The IoD’s Information and Advisory Service (IAS) explains your options for chasing up sluggish debtors and protecting your company’s cash flow
The scourge of late payments puts 50,000 small firms out of business each year in the UK, costing the economy an estimated £2.5bn. Indeed, such is the scale of the problem that Previse, a start-up aiming to end a culture in which many large companies feel free to string along their smaller creditors, has recruited two FTSE 100 chairmen to its advisory board: Sainsbury’s David Tyler and British Land’s John Gildersleeve. So what action can you take if slow payers are starving your firm of cash? The IoD’s Information and Advisory Service (IAS) offers the following guidance.
When can a payment officially be considered late?
The countdown starts on the day the customer receives the goods/services and invoice – or, if the invoice has been issued in advance, when the goods/services are provided. Under the Late Payment of Commercial Debts (Interest) Act 1998, which covers enterprises of all sizes, a business has 60 days to settle the account before its payment is treated as late, unless otherwise expressly – and fairly – agreed. The threshold for a public-sector debtor is 30 days.
What can I do about it?
First, it’s important to find out why the customer isn’t paying, particularly if you wish to retain their business. If there’s a dispute about the goods/services you’ve provided, this should be resolved as quickly as possible. Otherwise, the debt will become harder to recover.
If the customer seems to be having cash flow problems of their own, try to agree an instalment plan, but be sure to confirm this in writing.
If the customer has no good reason, you have three options: engage debt collectors; issue a statutory demand (a written warning that you may litigate if the debt is not settled or no acceptable alternative solution is reached); or, for debts under £10,000, go to court using the small-claims track.
Can I charge interest?
By law, you can charge the statutory interest rate on a late payment: eight per cent a year plus the Bank of England’s base rate for business-to-business transactions. The base rate is 0.5 per cent at the time of writing, so the statutory interest charge for an overdue debt is 8.5 per cent a year.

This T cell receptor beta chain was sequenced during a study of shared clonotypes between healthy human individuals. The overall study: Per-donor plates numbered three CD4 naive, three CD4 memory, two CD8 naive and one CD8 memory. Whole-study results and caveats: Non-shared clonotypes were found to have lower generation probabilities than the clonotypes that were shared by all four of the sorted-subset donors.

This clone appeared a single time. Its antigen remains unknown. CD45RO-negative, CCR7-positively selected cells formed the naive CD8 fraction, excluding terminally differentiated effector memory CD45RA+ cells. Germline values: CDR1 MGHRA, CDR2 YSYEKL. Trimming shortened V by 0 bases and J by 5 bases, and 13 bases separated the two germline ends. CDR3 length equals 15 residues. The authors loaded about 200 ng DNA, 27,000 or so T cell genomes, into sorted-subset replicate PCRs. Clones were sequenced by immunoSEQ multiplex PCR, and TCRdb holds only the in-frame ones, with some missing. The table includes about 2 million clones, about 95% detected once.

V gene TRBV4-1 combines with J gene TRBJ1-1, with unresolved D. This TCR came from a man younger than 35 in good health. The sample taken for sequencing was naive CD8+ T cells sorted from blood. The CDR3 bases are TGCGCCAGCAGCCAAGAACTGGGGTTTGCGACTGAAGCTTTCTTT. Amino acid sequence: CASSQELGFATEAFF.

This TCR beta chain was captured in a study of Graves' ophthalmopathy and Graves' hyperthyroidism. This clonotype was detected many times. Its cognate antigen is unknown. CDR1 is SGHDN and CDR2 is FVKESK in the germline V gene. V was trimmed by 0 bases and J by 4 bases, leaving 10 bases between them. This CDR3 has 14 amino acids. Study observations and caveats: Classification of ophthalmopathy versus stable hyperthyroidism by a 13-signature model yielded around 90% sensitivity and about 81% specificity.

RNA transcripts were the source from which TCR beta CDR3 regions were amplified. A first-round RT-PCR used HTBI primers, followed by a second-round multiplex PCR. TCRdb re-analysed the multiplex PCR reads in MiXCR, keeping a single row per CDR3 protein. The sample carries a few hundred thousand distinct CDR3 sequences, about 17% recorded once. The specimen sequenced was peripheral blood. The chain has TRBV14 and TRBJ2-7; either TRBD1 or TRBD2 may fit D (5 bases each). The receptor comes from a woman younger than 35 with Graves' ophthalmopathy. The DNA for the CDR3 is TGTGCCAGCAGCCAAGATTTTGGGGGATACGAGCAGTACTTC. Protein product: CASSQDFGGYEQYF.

In addition to recovering interest, you are entitled to charge a fixed sum for recovering the debt. This is £40 per invoice for debts of up to £999.99; £70 per invoice for debts of between £1,000 and £9,999.99; and £100 for debts of £10,000 or more.
How can I limit the risk of late payments in future?
The best way to mitigate the risk of late payments is to agree with each customer in advance the terms of the transaction and to submit accurate invoices in good time. Businesses that have signed up to the Prompt Payment Code have committed to paying suppliers according to clearly defined terms and ensuring that there are systems in place for dealing with complaints and disputes.
It’s also possible to protect your business against the risk of debtor insolvency by taking out credit insurance. You have the option of insuring all or part of your firm’s turnover and you may be able to cover selected accounts, although the insurer will usually require you to carry at least 10 per cent of the risk yourself.
How the IAS can help you
The Business Information Service (BIS) is accessible by email (email@example.com) or phone:
020 7451 3100
The Directors’ Advisory Service (DAS) can give guidance by appointment, either face to face at 116 Pall Mall or over the phone:
020 7451 3188
The legal helpline can answer quick queries about a vast range of issues:
0870 241 3478*
The tax helpline can give callers advice on both commercial and personal tax matters:
IoD members are entitled to 25 enquiries a year to the BIS; four sessions with a DAS adviser; and 25 calls to both the legal and tax helplines. For further details, visit iod.com/information or email firstname.lastname@example.org
* Quote your membership number
† Quote your membership number and reference number 33337